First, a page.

VATICAN CITY, MAY 13, 2011 (Zenit.org).- Almost four years after Benedict XVI's "Summorum Pontificum" expanded use of the 1962 Missal, clarifications on its use were released today by the Vatican.
The July 7, 2007, document on the "extraordinary form" of the Roman Rite made the liturgy used before the reforms of the Second Vatican Council more accessible to the universal Church.
The Pontifical Commission Ecclesia Dei clarified "Summorum Pontificum" today with "Universae Ecclesiae." Jesuit Father Federico, director of the Vatican press office, also released a statement about the new document. "Universae Ecclesiae" carries the signature of the Ecclesia Dei president, Cardinal William Levada.
"Universae Ecclesiae" reiterates what the Pope said in 2007: "There is no contradiction between the two editions of the Roman Missal. In the history of the Liturgy growth and progress are found, but not a rupture."
It also recalls that "Summorum Pontificum" aimed to offer all the faithful the "precious treasure" of the extraordinary form, guaranteeing it for all those who ask of it. The Pope thus wanted to promote "reconciliation at the heart of the Church."
The 35 points of "Universae Ecclesiae" offer various clarifications on concrete points. For example, it stipulates that a group of faithful that wants to have Mass in the extraordinary form can be small, and from various parishes or even more than one diocese. A priest is presumed capable of celebrating the extraordinary form as long as his knowledge of Latin is sufficient so that he will pronounce the words correctly and know their meaning.
Bishops are asked to ensure that seminarians are prepared to celebrate Mass in the extraordinary form, and any priest is allowed to celebrate it even without a congregation.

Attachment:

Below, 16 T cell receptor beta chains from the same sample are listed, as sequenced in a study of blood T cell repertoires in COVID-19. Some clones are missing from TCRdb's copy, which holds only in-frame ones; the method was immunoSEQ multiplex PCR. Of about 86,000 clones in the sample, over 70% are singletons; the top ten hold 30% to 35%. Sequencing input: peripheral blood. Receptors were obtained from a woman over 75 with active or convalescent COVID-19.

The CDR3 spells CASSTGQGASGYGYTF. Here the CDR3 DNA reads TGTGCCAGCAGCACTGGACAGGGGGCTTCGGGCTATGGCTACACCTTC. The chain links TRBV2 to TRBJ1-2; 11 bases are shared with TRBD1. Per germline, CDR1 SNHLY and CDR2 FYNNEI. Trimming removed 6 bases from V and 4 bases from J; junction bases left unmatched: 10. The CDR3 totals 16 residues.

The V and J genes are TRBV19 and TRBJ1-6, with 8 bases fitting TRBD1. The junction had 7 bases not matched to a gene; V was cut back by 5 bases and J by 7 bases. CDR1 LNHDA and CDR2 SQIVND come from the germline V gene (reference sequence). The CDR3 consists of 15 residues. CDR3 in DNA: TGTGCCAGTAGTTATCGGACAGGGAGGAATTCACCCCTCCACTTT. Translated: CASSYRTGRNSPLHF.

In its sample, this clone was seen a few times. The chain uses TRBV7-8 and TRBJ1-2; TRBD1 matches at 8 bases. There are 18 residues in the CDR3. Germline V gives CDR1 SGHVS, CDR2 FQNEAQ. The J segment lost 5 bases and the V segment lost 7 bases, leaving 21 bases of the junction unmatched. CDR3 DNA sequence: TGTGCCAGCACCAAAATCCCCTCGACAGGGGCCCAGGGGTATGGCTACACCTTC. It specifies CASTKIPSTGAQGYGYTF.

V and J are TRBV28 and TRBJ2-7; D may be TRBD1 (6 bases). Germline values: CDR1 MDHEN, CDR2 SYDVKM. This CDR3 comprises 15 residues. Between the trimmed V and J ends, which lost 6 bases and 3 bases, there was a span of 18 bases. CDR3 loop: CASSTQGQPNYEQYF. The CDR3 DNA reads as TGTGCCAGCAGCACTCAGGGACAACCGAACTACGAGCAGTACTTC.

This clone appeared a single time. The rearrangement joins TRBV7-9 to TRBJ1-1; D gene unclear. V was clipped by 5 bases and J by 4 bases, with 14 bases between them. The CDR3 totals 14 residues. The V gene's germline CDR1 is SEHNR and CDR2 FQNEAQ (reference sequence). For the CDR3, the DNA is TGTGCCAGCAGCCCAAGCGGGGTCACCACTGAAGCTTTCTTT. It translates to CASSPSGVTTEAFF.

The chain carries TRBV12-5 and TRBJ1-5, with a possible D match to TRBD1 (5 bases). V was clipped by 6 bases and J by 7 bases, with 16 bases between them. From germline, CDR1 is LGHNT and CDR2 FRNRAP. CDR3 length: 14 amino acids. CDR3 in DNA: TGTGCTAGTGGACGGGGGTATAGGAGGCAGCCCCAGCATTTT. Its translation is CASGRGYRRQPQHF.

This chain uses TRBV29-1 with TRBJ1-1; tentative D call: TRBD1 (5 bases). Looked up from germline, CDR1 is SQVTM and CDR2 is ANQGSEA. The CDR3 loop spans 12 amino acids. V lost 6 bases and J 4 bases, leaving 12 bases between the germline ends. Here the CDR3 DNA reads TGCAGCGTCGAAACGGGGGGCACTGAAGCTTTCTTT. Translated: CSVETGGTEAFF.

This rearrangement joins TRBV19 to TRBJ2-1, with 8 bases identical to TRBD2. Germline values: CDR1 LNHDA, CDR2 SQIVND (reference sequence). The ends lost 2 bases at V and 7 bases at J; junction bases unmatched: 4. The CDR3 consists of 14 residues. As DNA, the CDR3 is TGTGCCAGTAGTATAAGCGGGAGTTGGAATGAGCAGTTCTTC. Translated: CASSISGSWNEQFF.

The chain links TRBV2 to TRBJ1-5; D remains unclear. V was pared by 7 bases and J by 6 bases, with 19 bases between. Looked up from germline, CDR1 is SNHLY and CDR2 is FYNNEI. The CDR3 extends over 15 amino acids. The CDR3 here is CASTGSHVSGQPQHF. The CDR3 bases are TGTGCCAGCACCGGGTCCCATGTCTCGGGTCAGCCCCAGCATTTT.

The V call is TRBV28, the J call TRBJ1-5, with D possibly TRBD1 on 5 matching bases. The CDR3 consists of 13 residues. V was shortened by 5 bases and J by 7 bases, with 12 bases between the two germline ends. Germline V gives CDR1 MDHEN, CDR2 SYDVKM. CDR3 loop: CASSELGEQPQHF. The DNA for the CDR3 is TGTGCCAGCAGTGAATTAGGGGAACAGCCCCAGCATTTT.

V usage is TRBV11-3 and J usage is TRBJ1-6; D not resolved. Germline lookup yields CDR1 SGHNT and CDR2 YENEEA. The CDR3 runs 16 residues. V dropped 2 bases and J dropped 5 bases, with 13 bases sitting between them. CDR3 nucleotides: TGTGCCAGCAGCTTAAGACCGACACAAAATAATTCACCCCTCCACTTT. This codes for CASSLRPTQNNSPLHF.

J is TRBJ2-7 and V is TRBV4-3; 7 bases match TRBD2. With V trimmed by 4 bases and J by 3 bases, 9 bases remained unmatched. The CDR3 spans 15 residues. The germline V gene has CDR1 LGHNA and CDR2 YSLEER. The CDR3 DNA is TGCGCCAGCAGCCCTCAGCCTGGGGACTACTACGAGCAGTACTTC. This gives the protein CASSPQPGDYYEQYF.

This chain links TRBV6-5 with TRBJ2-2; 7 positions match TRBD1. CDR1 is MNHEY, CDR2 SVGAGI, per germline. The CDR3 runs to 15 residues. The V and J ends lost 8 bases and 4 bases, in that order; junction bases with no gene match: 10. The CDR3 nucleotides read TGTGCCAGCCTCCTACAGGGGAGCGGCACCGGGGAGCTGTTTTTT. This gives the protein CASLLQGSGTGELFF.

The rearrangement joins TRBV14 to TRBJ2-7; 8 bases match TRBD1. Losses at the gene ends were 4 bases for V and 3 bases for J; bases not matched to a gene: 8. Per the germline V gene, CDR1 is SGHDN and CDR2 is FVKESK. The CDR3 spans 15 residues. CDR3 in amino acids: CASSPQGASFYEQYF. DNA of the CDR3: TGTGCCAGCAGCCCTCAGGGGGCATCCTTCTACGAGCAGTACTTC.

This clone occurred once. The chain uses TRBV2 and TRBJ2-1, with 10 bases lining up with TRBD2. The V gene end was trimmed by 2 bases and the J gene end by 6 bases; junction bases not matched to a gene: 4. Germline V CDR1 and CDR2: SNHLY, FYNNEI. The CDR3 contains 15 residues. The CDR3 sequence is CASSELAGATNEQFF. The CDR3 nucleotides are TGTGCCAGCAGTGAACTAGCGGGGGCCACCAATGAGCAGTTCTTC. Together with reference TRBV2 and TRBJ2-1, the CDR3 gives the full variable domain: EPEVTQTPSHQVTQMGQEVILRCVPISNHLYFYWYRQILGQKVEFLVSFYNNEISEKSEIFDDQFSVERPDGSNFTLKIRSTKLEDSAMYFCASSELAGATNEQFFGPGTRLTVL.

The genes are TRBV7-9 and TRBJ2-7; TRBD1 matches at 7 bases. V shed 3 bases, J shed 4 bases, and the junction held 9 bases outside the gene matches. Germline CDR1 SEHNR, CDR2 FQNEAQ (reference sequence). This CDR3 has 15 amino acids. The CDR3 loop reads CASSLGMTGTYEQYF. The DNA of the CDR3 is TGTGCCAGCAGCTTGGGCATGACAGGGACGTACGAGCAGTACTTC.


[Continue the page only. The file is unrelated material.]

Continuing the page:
The document also affirms that the Breviary in effect in 1962 can be used, and that the liturgies of the Sacred Triduum can be celebrated in the extraordinary form.
"The document is written in a simple language and is easy to read," Father Lombardi observed in his statement.
He noted the instruction's proposal of a "spirit of 'generous welcome' towards groups of faithful who request the forma extraordinaria or priests who request to occasionally celebrate in such a form with some of the faithful."
The Vatican spokesman said that a clarification in No. 19 is "most important." That number states that the faithful who request the extraordinary form "'must not in any way support or belong to groups that show themselves to be against the validity or legitimacy of the Holy Mass or the Sacraments celebrated in the forma ordinaria' or against the authority of the Pope as Supreme Pastor of the universal Church."
Such an attitude would be "in flagrant contradiction to the motu proprio's very aim of 'reconciliation,'" Father Lombardi stated.
The spokesman called "Universae Ecclesiae" a "very balanced text" that seeks to promote "the peaceful use of the liturgy that predates the reform by those priests and faithful who feel a sincere desire for their own spiritual good," and "aims to ensure the legitimacy and effectiveness of such use as much as reasonably possible."
The text also "insists very strongly," the Jesuit noted, "on the spirit of ecclesial communion which must be present in everyone -- faithful, priests, bishops -- so that the purpose of reconciliation, as it is present in the Holy Father's decision, is not impeded or frustrated, but encouraged and achieved."
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On ZENIT's Web page:
"Universae Ecclesiae": http://www.zenit.org/article-32564?l=english
Explanatory note: http://www.zenit.org/article-32565?l=english